The Maple Leafs made two moves at the NHL level around the trade deadline (three if you include signing Nick Abruzzese). The Leafs also made a trade for Ilya Lyubushkin about a month earlier and traded away Travis Dermott for a third-round pick. Since the deadline has passed, the team has put together a tidy record of 12 wins, five losses, (two of those in overtime,) so clearly, the additions have been successful so far.
Mark Giordano and Colin Blackwell were the team’s main additions, and thus far into their respective Leafs’ tenure, both have mainly taken on depth roles, with Blackwell on the fourth line and Giordano on the third pairing. Abruzzese likewise has mainly been a fourth-liner when he’s slotted in. Lyubushkin has had the largest role of any of the newcomers, finding a place alongside Morgan Rielly on the top pairing.
We’ll look at Abruzzese first. Outside of providing depth at the forward position, it’s hard to imagine a scenario in which he plays a huge role in Toronto’s postseason quest. Abruzzese has been put in a difficult position, making the decision to turn pro at the tail-end of an NHL season after dominating the college ranks at Harvard in the 2019-20 and 2021-22 seasons. Being suddenly thrust into a bottom-six role against pros in the sport’s top league isn’t ideal, especially for a player who still has a bit of developing to do.
In a perfect world, Abruzzese would have made his debut with the Marlies, however, he is currently ineligible for the AHL and will likely ride out the remainder of the season as a healthy scratch.
Blackwell is an extremely versatile player whose role has been limited due to the Leafs’ forward depth. He has effectively stepped into Toronto’s fourth line and taken the pressures of playing centre-ice away from Jason Spezza. He’s entered the team’s rotation of penalty-killing forwards and fills in on the second power-play unit at times.
Despite his size, Blackwell, like Bunting, is a scrappy player, who never backs down from a challenge, which is an extremely useful trait in the playoffs. And like Alex Kerfoot, Blackwell’s previous experience at playing all three forward positions and in any role (top-six or bottom-six) will be another asset that Sheldon Keefe can utilize in deciding his lineup.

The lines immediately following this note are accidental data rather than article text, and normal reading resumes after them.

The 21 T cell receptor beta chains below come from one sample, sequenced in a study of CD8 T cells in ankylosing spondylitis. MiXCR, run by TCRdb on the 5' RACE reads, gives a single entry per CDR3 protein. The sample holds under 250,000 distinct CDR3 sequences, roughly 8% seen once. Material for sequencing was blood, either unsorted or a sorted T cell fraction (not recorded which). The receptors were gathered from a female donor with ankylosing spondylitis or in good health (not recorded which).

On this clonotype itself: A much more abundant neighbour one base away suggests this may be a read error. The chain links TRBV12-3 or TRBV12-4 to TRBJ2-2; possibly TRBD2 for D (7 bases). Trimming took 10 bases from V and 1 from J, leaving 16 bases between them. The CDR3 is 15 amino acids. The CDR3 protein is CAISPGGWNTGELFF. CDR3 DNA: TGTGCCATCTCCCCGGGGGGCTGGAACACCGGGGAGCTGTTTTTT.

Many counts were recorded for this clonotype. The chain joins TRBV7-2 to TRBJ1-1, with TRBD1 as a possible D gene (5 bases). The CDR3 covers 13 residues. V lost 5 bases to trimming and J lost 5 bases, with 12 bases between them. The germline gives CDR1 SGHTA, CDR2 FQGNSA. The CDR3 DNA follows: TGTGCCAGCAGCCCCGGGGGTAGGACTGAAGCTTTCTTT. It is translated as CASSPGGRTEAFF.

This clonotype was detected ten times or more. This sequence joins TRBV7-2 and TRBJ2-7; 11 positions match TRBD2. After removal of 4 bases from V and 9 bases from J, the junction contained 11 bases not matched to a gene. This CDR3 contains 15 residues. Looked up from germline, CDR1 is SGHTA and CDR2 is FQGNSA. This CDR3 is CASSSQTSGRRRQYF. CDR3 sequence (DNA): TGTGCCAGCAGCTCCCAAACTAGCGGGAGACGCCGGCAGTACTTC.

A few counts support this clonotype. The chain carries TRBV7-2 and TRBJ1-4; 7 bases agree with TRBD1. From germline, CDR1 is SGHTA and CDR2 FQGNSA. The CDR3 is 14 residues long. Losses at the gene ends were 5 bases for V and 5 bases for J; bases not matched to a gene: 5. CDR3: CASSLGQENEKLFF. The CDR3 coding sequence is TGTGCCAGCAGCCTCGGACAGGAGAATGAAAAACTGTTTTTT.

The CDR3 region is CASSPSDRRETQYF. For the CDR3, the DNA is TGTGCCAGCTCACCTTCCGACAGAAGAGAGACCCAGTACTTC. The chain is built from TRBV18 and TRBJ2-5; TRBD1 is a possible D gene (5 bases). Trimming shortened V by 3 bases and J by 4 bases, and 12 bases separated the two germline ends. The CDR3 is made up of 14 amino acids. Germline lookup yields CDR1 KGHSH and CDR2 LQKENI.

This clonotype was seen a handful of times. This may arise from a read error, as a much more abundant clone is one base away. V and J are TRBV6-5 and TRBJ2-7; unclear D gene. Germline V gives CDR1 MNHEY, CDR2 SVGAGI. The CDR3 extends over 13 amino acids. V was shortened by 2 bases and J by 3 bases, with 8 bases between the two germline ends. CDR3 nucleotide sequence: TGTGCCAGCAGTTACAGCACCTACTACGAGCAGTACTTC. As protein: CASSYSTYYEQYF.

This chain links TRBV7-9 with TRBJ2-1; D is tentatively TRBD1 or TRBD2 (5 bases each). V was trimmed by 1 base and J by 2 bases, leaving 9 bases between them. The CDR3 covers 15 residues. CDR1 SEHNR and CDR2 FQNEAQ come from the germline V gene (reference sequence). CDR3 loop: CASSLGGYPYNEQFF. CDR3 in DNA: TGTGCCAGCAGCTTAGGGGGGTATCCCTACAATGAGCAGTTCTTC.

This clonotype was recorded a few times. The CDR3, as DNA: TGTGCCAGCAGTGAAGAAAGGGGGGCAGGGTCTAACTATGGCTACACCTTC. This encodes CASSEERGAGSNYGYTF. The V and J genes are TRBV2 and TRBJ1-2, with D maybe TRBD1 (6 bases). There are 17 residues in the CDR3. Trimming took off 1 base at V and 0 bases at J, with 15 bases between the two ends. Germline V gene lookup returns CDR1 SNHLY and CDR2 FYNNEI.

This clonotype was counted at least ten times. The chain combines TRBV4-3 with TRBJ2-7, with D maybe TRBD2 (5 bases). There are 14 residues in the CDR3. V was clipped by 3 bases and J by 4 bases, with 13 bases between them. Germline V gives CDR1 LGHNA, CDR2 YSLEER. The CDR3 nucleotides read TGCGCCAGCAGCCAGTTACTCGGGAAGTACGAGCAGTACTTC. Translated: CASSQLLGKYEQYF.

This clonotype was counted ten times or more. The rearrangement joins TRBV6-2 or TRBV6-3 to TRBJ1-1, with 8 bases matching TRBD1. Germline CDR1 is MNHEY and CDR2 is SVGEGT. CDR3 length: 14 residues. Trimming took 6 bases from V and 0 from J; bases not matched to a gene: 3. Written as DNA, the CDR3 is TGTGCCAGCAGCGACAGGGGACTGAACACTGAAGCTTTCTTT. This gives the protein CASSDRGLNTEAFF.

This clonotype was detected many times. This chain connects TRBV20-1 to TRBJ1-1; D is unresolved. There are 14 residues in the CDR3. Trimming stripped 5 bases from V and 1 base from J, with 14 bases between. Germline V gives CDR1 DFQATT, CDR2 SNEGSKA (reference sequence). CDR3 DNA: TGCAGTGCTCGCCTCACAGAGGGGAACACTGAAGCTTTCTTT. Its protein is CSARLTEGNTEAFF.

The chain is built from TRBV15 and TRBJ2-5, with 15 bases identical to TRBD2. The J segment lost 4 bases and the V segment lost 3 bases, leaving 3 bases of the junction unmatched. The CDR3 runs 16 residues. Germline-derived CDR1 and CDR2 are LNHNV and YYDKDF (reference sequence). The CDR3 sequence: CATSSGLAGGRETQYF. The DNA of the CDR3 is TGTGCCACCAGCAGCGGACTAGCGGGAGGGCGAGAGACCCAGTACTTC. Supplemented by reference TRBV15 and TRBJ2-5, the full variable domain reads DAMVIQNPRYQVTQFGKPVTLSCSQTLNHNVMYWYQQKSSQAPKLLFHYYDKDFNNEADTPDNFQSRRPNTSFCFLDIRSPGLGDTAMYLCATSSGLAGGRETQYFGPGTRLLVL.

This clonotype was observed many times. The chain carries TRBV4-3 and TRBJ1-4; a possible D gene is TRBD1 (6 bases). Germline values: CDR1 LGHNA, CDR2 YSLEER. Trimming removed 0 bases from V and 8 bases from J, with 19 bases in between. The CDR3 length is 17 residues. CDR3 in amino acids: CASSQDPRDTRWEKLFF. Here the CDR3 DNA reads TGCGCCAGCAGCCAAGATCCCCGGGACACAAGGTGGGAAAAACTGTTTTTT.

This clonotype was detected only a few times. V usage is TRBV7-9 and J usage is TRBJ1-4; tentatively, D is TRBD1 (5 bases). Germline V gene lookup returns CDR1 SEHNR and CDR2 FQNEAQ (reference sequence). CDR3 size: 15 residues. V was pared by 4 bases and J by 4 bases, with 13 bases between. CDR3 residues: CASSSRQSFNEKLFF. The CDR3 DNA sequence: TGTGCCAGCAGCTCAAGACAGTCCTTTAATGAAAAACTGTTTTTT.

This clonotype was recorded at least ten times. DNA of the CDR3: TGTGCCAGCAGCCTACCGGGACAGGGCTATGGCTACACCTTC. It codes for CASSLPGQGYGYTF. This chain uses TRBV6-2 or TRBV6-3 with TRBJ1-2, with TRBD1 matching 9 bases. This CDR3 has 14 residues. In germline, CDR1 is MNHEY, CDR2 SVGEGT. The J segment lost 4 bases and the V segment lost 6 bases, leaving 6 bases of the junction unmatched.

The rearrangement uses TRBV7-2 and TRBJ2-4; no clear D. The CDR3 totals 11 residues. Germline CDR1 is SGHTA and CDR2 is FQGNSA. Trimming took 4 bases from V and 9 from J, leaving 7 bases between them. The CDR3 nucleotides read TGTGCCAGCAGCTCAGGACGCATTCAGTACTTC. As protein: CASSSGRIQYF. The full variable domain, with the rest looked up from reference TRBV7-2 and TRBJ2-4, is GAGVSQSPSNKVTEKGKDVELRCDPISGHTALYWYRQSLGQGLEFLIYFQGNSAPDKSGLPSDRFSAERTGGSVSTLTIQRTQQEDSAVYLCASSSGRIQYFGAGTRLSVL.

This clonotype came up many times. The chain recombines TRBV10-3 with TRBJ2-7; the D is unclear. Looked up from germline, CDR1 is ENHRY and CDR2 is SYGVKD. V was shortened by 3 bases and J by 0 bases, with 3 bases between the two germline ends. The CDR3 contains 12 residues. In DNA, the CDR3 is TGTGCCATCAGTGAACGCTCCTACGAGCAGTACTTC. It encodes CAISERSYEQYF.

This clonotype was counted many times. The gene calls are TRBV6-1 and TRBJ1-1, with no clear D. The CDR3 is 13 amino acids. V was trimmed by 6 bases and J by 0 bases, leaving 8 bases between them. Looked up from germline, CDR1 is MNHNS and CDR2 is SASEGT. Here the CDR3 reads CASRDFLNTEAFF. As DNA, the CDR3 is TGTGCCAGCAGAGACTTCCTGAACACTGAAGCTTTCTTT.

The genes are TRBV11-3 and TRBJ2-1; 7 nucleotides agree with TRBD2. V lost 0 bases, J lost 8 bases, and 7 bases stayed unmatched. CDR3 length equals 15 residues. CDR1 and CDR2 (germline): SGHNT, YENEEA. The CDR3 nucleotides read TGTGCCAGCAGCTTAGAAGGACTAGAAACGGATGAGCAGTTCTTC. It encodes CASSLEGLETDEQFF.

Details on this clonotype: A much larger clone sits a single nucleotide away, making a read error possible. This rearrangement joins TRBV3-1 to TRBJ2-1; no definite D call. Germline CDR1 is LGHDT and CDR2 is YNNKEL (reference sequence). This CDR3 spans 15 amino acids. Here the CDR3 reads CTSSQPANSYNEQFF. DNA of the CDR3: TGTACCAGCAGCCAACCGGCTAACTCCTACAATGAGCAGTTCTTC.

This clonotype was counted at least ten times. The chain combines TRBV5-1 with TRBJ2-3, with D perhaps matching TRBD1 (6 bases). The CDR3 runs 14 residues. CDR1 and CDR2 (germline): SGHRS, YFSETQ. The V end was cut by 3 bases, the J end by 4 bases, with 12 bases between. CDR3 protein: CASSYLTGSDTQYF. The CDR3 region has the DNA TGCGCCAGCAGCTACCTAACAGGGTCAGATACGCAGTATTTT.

Lyubushkin’s role is pretty well set in stone at this point. Outside of a few puck-handling gaffes, he has been a steadying defensive presence on the top pair and found some chemistry with Rielly. His physical play in front of the net and along the boards will continue to be an asset that Toronto really hasn’t had out of any previous defenceman in this current era.
His weakness moving the puck could be exploited, but it’s not something to be worried about right now, considering that in nearly thirty games, the number of incidents where a Lyubushkin giveaway has ended up in the back of the net is still in the single digits.
Lastly, but certainly not least, Mark Giordano. The local boy has brought a steadiness to the team and found a groove playing with the rookie Liljegren. His addition was the final piece in putting together perhaps the strongest defensive core the Leafs have iced since 2004.
Aside from solidifying the defence, Giordano has also been quietly putting together a productive run of games in the blue and white, with 11 points in his 17 games so far. Despite his age, he is a player that Sheldon Keefe can still roll out in any situation: top-four, bottom-pair, power play, or penalty kill. The fact that we haven’t yet seen a Giordano-Brodie pairing is almost funny at this point, because after 1000 minutes on the ice together as members of the Calgary Flames, it’s a role you know both players would be comfortable stepping into if needed.
As for the third-round pick received from Vancouver for Travis Dermott: at least a draft pick can’t do a spin-o-rama in the Leafs’ zone in overtime?
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